Negotiations and other hold-ups have delayed funding for essential research into the BP oil spill’s ecological damage and the snags are preventing necessary springtime ecosystem assessment.
With spring in full swing in the gulf, it’s the time for spawning and nesting, a revealing time for an ecological habitat in recovery. But scientists aren’t able to produce these assessments as funding has not yet been made available this year.
BP has promised a total of $500 million to fund research into the spill’s impact and extract insight into future spill prevention. $50 million was to be handed out every year for ten years. The first portion was given to the National Institute of Health and other research institutions in the Gulf area back in 2010.
The remaining money is still tied up while the overseeing board finalizes decisions about its use. After the announcement is made on Monday about how the remaining $450 million will be spent, it could take months for proposals to be accepted and research to be underway.
One of the scientists from the Gulf of Mexico Research Initiative indicated he did not believe the funding would be available for use until after June. That means that the vital time period for research will have come and gone.
“It’s like a murder scene. You have to pick up the evidence now,” said Dana Wetzel, an ecotoxicologist from Florida’s Mote Marine Laboratory, as quoted by the Huffington Post.
Scientists instead must turn to federal grants and other sources of funding.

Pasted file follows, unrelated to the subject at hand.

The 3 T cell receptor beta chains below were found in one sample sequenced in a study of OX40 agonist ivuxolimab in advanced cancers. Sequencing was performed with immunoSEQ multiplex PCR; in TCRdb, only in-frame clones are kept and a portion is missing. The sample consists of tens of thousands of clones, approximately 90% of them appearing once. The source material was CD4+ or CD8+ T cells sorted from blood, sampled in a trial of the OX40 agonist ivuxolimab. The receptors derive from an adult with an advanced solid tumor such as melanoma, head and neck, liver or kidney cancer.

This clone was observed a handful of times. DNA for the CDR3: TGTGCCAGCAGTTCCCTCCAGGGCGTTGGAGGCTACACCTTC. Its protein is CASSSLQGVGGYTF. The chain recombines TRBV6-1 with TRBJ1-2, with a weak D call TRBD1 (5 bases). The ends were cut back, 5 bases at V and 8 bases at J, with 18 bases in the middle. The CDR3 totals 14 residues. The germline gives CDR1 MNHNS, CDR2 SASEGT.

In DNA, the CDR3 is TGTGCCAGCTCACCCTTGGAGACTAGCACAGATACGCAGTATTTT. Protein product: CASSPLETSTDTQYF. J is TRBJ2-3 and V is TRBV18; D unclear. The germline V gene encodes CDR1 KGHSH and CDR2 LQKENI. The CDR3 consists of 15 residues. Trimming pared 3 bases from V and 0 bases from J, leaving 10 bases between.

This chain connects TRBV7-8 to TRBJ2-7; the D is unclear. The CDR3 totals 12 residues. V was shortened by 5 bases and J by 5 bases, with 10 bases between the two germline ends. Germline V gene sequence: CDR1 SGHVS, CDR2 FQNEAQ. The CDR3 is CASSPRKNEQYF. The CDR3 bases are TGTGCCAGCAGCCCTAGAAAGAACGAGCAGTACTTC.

BP and the Gulf of Mexico Alliance recently finalized negotiations over fund management and BP’s role in how research is performed. BP agreed that research would be conducted independently from the company and scientists could publish freely without oversight. But the funds will be overseen by their own hired contractor and they will choose half the members of a board that makes decisions on the kind of research performed.
Scientists are lacking proper insight into how oil spills damage ecosystems and how to assess that damage. Many of them say that we cannot adequately measure the impact of the spill until we build this scientific basis.
BP and the government are already performing research called the natural resource damage assessment (NRDA) but some suggest their approach is not be using the right tools or perspectives for environmental impact measurement.
The research under the NRDA is not well-developed and ignores many lower-level species, including birds, jellyfish, worms, crustaceans, and bait fish. It focuses on commercially important species and takes a legalistic approach.
“The science was abysmal to start with,” George Crozier, the head of the Dauphin Island Sea Lab in Alabama, said in reference to understanding of the spill’s ecological effects.
He went on to articulate the issues with the NRDA process. “NRDA is not designed to advance science, it is designed to establish the damage done. It is a legal-driven process,” he said.
Experts say that the true toll of the BP oil spill that spewed millions of gallons of oil into the Gulf of Mexico on April 20, 2010 may never be fully measured. BP has promised responsibility for damage assessment, but unless processes and paperwork run smoothly, the opportunity for adequate reporting will be lost.
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